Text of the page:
Jan 24 2018
Data Management

FETC 2018: 5 Tips to Protect Personally Identifiable Information in Schools

K–12 IT leaders can keep their students’ data protected without limiting innovation.

For Fulton County Schools, a 90-mile-long and incredibly diverse school district near Atlanta, a rollout of one-to-one devices at middle and high schools meant dispersing a wide variety of tools — from Chromebooks to tablets — that fit each school’s specific need. The scale and variety of operating systems created a unique challenge.

“It’s a cornucopia of security exposures,” said Serena E. Sacks, CIO of FCS, in a session at the Future of Education Technology Conference on Jan. 24 in Orlando, Fla. “Technology alone can’t protect our students and our data.”

While Sacks noted that next-generation security solutions can do some heavy lifting with protecting data, data privacy comes down to user behaviors.

With the alphabet soup of federal privacy regulations and increased collection of data by tech tools, protecting students’ personally identifiable information (PII) may seem like a daunting process.

Sacks and Linnette Attai, president of PlayWell, LLC, a compliance consulting organization that helps businesses and schools navigate the required protections for student data, offered up tips for keeping data private.

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1. Understand That Data Privacy is Ongoing

Safeguarding student data is not a simple process. As schools introduce new tools and work with new vendors, concerns for privacy will always be fluid.

“It’s an ongoing muscle you need to build,” said Attai. “As school systems, you are obligated to protect students. In today’s world that obligation extends to their data.”

2. Develop Basic Data Governance Best Practices

To make sure that your school district is complying with federal regulations and community expectations of data privacy, Attai noted that leaders have to create a plan for data governance.

To promote data privacy, districts should follow these guidelines:

  • Be transparent about what data is being collected.
  • Have a purpose for the data collected.
  • Don’t collect data that you don’t need. For example, in a lot of cases, Attai said schools don’t actually need social security numbers.
  • Use data only for your purpose.
  • Create reasonable and appropriate security policies for data. For example, a grade doesn’t need the same protections as a social security number.

3. Identify What PII Is and Know the Exceptions

One of the biggest K–12 privacy regulations, the Family Educational Rights and Privacy Act (FERPA) requires that school districts need to keep PII safe and get parental consent to share it with technology vendors.

But, what exactly is PII? Attai said that FERPA’s definition of PII is incredibly broad, requiring protections on everything from names and emails to birthdays.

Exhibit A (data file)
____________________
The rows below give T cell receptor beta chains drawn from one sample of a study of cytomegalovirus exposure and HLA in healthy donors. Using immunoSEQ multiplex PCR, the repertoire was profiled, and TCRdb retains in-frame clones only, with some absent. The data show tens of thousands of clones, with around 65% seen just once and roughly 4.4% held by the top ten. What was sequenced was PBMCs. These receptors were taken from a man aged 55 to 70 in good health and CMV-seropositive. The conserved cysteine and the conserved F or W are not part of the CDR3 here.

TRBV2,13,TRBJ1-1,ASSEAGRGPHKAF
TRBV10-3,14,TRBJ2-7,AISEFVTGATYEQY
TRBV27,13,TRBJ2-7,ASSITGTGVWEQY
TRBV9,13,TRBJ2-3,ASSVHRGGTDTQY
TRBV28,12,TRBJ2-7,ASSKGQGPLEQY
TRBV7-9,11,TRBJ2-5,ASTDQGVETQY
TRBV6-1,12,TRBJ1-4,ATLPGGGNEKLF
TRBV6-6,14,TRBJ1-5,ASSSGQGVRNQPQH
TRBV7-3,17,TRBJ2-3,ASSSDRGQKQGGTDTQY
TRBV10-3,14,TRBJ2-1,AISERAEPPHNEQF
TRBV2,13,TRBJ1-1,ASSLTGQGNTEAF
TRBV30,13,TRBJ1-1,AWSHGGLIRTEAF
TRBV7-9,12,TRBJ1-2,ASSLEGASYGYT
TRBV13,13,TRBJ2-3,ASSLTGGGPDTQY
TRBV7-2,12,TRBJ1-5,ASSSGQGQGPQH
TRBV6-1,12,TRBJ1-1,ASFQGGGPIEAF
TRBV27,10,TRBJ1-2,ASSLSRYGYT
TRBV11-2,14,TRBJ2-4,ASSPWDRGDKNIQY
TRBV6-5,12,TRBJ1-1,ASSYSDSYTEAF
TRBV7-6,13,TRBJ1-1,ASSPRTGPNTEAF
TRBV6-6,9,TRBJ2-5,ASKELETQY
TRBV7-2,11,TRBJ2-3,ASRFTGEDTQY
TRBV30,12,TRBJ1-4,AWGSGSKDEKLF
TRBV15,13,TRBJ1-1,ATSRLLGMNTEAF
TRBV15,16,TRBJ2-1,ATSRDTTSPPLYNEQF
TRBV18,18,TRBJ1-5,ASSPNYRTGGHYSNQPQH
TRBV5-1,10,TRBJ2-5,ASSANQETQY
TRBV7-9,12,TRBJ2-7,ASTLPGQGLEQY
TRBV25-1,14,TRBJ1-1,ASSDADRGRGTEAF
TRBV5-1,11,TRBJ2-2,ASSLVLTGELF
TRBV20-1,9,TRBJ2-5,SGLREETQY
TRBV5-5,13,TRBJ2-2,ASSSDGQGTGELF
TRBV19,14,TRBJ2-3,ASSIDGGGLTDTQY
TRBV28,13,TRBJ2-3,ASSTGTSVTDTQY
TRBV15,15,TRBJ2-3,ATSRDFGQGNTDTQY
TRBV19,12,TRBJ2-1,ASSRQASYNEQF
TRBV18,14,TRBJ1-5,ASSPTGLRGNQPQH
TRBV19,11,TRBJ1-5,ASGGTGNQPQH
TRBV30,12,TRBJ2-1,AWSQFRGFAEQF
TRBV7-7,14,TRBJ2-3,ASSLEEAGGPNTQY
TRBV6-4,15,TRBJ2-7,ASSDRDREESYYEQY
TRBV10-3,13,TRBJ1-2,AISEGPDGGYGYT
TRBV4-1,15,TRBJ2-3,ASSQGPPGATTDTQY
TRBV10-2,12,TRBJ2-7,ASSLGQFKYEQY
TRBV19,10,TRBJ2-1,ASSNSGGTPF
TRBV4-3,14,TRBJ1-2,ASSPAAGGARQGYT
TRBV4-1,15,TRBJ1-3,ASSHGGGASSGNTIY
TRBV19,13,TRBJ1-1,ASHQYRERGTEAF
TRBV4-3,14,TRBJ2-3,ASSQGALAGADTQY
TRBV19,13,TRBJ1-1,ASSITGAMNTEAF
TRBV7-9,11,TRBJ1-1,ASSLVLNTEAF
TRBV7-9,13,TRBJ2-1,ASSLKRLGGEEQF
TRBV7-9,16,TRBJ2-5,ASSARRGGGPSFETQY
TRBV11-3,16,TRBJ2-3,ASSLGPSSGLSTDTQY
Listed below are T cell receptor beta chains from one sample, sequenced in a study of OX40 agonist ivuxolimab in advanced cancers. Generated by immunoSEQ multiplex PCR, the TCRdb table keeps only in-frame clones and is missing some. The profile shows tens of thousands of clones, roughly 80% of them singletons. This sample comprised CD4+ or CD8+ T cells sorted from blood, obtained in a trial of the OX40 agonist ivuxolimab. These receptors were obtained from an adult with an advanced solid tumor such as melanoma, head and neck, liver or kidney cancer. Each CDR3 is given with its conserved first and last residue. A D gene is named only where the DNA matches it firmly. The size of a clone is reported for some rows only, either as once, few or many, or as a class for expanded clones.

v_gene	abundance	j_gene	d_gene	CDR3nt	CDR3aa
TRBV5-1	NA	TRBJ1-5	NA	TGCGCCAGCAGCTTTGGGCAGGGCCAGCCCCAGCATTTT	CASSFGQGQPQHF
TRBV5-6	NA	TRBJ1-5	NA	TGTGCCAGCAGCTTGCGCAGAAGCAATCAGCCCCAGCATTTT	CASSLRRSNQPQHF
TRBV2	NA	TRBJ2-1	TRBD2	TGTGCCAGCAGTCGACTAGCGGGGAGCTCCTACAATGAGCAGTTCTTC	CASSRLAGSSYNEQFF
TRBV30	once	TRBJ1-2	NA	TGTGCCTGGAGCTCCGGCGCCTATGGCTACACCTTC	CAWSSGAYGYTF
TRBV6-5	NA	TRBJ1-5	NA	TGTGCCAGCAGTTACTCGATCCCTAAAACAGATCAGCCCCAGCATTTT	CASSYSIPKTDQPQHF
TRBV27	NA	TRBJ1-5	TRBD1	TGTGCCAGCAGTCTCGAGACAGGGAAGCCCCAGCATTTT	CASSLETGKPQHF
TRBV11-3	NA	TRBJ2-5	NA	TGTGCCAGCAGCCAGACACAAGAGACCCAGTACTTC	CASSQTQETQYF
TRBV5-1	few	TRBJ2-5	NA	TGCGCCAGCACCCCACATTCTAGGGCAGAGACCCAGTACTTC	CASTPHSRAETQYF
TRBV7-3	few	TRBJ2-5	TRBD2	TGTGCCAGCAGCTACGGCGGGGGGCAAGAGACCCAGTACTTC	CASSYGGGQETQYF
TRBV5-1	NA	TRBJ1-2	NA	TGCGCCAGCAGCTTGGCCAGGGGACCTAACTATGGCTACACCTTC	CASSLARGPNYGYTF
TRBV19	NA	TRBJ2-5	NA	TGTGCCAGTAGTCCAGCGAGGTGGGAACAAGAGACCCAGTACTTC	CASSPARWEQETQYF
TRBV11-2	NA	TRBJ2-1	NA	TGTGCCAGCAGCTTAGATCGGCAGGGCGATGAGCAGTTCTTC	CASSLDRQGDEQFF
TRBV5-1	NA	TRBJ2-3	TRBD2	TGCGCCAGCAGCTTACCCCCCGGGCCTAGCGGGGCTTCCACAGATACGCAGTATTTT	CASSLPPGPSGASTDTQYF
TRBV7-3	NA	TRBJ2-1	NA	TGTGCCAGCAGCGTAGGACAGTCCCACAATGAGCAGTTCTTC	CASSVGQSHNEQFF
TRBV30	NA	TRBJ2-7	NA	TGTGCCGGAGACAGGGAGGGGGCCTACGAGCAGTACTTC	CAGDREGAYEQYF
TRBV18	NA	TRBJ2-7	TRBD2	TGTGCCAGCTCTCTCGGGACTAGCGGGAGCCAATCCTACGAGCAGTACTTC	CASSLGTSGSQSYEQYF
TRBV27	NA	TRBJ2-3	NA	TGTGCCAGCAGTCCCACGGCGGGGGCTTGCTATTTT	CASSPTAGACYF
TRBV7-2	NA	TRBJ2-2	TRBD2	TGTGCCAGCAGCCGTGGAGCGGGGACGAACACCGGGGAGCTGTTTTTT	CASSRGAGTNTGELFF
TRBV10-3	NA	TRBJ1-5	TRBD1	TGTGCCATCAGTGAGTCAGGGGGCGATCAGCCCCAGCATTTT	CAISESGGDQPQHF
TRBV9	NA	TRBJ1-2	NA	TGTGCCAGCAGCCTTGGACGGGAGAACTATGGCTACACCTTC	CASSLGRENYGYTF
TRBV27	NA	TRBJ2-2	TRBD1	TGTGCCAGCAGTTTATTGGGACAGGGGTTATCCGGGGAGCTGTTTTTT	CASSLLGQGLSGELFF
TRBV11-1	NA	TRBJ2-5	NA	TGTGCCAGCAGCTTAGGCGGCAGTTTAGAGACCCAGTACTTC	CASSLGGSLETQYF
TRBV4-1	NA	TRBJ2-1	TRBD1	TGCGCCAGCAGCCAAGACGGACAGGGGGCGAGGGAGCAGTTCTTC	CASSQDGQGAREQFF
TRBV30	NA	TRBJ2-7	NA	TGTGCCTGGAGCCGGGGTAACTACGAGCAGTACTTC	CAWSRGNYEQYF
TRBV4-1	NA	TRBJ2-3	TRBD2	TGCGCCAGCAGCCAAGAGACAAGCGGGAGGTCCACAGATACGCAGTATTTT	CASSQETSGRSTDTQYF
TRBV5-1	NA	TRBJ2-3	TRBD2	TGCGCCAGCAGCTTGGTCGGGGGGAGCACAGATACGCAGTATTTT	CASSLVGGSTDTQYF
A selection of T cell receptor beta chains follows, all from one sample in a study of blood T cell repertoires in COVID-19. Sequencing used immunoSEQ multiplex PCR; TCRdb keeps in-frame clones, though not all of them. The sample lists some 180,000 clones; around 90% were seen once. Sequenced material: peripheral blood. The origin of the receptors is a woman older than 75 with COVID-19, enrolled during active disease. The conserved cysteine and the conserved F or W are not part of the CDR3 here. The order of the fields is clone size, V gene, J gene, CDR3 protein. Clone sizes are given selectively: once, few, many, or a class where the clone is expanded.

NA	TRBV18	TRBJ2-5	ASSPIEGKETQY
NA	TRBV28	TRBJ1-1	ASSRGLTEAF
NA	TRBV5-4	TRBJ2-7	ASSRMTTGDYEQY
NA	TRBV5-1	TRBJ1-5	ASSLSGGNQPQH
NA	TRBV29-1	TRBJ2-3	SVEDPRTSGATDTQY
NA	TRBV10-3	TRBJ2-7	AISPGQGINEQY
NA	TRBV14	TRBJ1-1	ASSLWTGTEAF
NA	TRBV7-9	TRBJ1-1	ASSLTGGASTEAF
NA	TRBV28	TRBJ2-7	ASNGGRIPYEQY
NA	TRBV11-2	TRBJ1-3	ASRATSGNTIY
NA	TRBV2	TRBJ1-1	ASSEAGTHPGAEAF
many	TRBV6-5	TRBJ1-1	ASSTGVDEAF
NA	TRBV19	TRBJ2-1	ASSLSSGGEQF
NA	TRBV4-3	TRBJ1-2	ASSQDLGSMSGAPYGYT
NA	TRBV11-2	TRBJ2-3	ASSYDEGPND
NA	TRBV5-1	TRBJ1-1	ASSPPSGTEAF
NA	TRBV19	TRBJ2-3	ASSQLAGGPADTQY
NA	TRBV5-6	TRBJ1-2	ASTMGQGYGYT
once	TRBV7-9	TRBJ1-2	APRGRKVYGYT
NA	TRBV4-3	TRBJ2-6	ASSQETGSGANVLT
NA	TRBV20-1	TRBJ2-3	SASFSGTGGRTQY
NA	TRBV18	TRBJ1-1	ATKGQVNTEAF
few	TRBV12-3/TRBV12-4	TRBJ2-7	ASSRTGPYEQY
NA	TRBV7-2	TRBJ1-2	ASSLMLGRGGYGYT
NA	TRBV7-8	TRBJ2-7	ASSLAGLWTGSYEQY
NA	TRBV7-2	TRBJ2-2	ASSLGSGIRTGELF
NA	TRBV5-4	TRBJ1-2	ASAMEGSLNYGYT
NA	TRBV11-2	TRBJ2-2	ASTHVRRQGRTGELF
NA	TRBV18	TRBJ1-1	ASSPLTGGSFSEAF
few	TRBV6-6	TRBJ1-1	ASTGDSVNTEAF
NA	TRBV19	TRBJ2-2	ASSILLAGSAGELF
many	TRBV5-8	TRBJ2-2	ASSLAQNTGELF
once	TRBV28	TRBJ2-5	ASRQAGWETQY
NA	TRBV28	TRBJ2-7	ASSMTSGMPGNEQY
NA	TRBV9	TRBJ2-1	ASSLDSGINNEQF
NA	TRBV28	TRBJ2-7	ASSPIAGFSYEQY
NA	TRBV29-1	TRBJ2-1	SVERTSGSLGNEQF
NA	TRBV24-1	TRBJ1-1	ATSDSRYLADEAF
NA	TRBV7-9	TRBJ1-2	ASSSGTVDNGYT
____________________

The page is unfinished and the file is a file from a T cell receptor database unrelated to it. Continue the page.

Directory information, info contained in a student’s record that in most cases would not be considered harmful if disclosed, is an exception to FERPA and only requires that schools let parents have the option to opt their student out.

“What you have to do as a school system is define what you consider to be directory information,” said Attai. District leaders should share that definition with parents, she said, and explain how they intend to use the info.

When contracting with a tech vendor, Attai noted that districts must also identify the minimally required PII the vendor needs for students to use a tool.

Uncertain about what you need to keep protected? Check out our explainer of federal privacy regulations.

4. Lay the Groundwork for Compliance with Teachers

In spite of a district’s best efforts, unknowing educators might make use of online educational tools without considering privacy ramifications.

Attai and Sacks agreed that school leaders can keep data private without stifling innovative use of new apps and tools.

For example, Attai suggested that districts require educators who want to use a new tool to print out the tool’s terms of use and answer a questionnaire that addresses the privacy concerns of the tool.

“This serves as kind of an ‘aha moment’ for teachers,” said Attai.

5. Build Policies Around Digital Citizenship

Digital citizenship lessons for students and teachers can be incredibly helpful to support data privacy initiatives. When rolling out its new tech, Sacks said that Fulton County Schools not only required that students have digital citizenship lessons, but also offered some to parents.

Her district also wove in mandatory security lessons for educators, including some on FERPA regulations.

EdTech will provide live coverage of the event, so stay tuned for articles. Follow our FETC 2018 posts on our conference landing page.


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